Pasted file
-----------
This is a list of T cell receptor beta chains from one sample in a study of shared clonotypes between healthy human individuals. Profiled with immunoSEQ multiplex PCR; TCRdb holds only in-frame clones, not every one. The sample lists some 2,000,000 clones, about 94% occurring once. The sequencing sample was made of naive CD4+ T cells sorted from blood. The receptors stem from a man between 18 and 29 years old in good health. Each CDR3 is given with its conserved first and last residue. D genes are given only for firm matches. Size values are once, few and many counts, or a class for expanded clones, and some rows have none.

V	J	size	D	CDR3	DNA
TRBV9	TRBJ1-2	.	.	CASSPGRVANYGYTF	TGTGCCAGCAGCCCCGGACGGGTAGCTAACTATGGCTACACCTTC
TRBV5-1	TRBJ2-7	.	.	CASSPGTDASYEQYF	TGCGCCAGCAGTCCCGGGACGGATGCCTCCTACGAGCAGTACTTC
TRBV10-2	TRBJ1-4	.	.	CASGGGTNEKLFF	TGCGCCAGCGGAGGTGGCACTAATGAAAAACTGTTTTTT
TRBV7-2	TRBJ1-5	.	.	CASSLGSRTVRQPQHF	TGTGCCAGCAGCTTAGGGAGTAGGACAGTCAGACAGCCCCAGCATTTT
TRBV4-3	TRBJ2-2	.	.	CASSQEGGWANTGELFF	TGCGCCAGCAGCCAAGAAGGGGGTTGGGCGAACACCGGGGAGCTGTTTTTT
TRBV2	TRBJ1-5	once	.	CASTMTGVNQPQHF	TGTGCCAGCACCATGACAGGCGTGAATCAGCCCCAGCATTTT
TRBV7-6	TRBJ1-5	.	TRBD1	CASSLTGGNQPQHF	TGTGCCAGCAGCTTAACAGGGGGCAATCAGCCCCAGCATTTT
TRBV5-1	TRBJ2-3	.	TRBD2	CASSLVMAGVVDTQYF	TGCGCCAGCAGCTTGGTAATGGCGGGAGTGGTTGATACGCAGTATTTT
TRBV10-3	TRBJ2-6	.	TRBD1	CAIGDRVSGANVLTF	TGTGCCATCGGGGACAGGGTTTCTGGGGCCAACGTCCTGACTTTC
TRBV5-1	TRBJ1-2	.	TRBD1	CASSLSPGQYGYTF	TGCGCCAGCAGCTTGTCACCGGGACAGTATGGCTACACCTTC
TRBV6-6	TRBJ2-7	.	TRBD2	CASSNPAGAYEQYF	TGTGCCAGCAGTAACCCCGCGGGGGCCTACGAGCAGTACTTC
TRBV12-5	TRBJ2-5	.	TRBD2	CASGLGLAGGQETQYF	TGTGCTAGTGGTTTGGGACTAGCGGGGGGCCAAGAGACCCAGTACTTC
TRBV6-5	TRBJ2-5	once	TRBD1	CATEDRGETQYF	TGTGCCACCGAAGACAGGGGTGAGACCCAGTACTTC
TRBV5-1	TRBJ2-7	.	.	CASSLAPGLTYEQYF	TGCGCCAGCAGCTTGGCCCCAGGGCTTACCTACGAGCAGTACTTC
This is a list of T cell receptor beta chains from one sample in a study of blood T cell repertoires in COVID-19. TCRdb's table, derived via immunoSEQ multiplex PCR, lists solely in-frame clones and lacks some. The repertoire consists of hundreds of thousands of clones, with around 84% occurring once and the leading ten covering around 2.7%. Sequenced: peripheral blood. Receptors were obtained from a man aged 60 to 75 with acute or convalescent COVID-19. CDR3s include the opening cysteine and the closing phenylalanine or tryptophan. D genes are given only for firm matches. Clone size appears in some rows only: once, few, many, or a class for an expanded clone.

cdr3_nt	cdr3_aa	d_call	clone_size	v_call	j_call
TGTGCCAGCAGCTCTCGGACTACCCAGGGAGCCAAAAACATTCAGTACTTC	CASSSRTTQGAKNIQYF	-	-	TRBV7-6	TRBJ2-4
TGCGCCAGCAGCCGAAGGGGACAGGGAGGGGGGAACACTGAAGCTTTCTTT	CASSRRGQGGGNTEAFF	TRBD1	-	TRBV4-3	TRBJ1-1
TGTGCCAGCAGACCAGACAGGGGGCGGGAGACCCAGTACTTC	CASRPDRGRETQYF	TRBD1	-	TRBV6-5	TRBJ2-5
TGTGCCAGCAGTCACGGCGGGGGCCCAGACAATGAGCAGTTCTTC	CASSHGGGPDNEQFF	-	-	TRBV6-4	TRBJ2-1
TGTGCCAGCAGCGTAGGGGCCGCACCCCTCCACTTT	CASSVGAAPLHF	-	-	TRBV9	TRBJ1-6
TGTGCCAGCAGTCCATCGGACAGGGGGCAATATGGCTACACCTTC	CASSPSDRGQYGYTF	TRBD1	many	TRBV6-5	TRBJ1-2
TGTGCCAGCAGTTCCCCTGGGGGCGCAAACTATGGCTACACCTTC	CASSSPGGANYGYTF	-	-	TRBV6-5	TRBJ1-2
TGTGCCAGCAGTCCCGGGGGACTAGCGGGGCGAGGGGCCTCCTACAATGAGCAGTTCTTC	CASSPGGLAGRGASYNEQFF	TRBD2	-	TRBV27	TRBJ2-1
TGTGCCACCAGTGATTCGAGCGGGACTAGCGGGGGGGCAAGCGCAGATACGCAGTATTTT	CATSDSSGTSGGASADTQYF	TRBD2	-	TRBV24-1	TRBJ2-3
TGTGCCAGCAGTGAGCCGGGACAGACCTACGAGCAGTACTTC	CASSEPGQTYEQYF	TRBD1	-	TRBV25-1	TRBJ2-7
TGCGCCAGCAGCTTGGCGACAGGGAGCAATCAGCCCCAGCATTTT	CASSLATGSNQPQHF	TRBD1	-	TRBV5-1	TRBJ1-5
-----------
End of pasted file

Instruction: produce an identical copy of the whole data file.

This is a list of T cell receptor beta chains from one sample in a study of shared clonotypes between healthy human individuals. Profiled with immunoSEQ multiplex PCR; TCRdb holds only in-frame clones, not every one. The sample lists some 2,000,000 clones, about 94% occurring once. The sequencing sample was made of naive CD4+ T cells sorted from blood. The receptors stem from a man between 18 and 29 years old in good health. Each CDR3 is given with its conserved first and last residue. D genes are given only for firm matches. Size values are once, few and many counts, or a class for expanded clones, and some rows have none.

V	J	size	D	CDR3	DNA
TRBV9	TRBJ1-2	.	.	CASSPGRVANYGYTF	TGTGCCAGCAGCCCCGGACGGGTAGCTAACTATGGCTACACCTTC
TRBV5-1	TRBJ2-7	.	.	CASSPGTDASYEQYF	TGCGCCAGCAGTCCCGGGACGGATGCCTCCTACGAGCAGTACTTC
TRBV10-2	TRBJ1-4	.	.	CASGGGTNEKLFF	TGCGCCAGCGGAGGTGGCACTAATGAAAAACTGTTTTTT
TRBV7-2	TRBJ1-5	.	.	CASSLGSRTVRQPQHF	TGTGCCAGCAGCTTAGGGAGTAGGACAGTCAGACAGCCCCAGCATTTT
TRBV4-3	TRBJ2-2	.	.	CASSQEGGWANTGELFF	TGCGCCAGCAGCCAAGAAGGGGGTTGGGCGAACACCGGGGAGCTGTTTTTT
TRBV2	TRBJ1-5	once	.	CASTMTGVNQPQHF	TGTGCCAGCACCATGACAGGCGTGAATCAGCCCCAGCATTTT
TRBV7-6	TRBJ1-5	.	TRBD1	CASSLTGGNQPQHF	TGTGCCAGCAGCTTAACAGGGGGCAATCAGCCCCAGCATTTT
TRBV5-1	TRBJ2-3	.	TRBD2	CASSLVMAGVVDTQYF	TGCGCCAGCAGCTTGGTAATGGCGGGAGTGGTTGATACGCAGTATTTT
TRBV10-3	TRBJ2-6	.	TRBD1	CAIGDRVSGANVLTF	TGTGCCATCGGGGACAGGGTTTCTGGGGCCAACGTCCTGACTTTC
TRBV5-1	TRBJ1-2	.	TRBD1	CASSLSPGQYGYTF	TGCGCCAGCAGCTTGTCACCGGGACAGTATGGCTACACCTTC
TRBV6-6	TRBJ2-7	.	TRBD2	CASSNPAGAYEQYF	TGTGCCAGCAGTAACCCCGCGGGGGCCTACGAGCAGTACTTC
TRBV12-5	TRBJ2-5	.	TRBD2	CASGLGLAGGQETQYF	TGTGCTAGTGGTTTGGGACTAGCGGGGGGCCAAGAGACCCAGTACTTC
TRBV6-5	TRBJ2-5	once	TRBD1	CATEDRGETQYF	TGTGCCACCGAAGACAGGGGTGAGACCCAGTACTTC
TRBV5-1	TRBJ2-7	.	.	CASSLAPGLTYEQYF	TGCGCCAGCAGCTTGGCCCCAGGGCTTACCTACGAGCAGTACTTC
This is a list of T cell receptor beta chains from one sample in a study of blood T cell repertoires in COVID-19. TCRdb's table, derived via immunoSEQ multiplex PCR, lists solely in-frame clones and lacks some. The repertoire consists of hundreds of thousands of clones, with around 84% occurring once and the leading ten covering around 2.7%. Sequenced: peripheral blood. Receptors were obtained from a man aged 60 to 75 with acute or convalescent COVID-19. CDR3s include the opening cysteine and the closing phenylalanine or tryptophan. D genes are given only for firm matches. Clone size appears in some rows only: once, few, many, or a class for an expanded clone.

cdr3_nt	cdr3_aa	d_call	clone_size	v_call	j_call
TGTGCCAGCAGCTCTCGGACTACCCAGGGAGCCAAAAACATTCAGTACTTC	CASSSRTTQGAKNIQYF	-	-	TRBV7-6	TRBJ2-4
TGCGCCAGCAGCCGAAGGGGACAGGGAGGGGGGAACACTGAAGCTTTCTTT	CASSRRGQGGGNTEAFF	TRBD1	-	TRBV4-3	TRBJ1-1
TGTGCCAGCAGACCAGACAGGGGGCGGGAGACCCAGTACTTC	CASRPDRGRETQYF	TRBD1	-	TRBV6-5	TRBJ2-5
TGTGCCAGCAGTCACGGCGGGGGCCCAGACAATGAGCAGTTCTTC	CASSHGGGPDNEQFF	-	-	TRBV6-4	TRBJ2-1
TGTGCCAGCAGCGTAGGGGCCGCACCCCTCCACTTT	CASSVGAAPLHF	-	-	TRBV9	TRBJ1-6
TGTGCCAGCAGTCCATCGGACAGGGGGCAATATGGCTACACCTTC	CASSPSDRGQYGYTF	TRBD1	many	TRBV6-5	TRBJ1-2
TGTGCCAGCAGTTCCCCTGGGGGCGCAAACTATGGCTACACCTTC	CASSSPGGANYGYTF	-	-	TRBV6-5	TRBJ1-2
TGTGCCAGCAGTCCCGGGGGACTAGCGGGGCGAGGGGCCTCCTACAATGAGCAGTTCTTC	CASSPGGLAGRGASYNEQFF	TRBD2	-	TRBV27	TRBJ2-1
TGTGCCACCAGTGATTCGAGCGGGACTAGCGGGGGGGCAAGCGCAGATACGCAGTATTTT	CATSDSSGTSGGASADTQYF	TRBD2	-	TRBV24-1	TRBJ2-3
TGTGCCAGCAGTGAGCCGGGACAGACCTACGAGCAGTACTTC	CASSEPGQTYEQYF	TRBD1	-	TRBV25-1	TRBJ2-7
TGCGCCAGCAGCTTGGCGACAGGGAGCAATCAGCCCCAGCATTTT	CASSLATGSNQPQHF	TRBD1	-	TRBV5-1	TRBJ1-5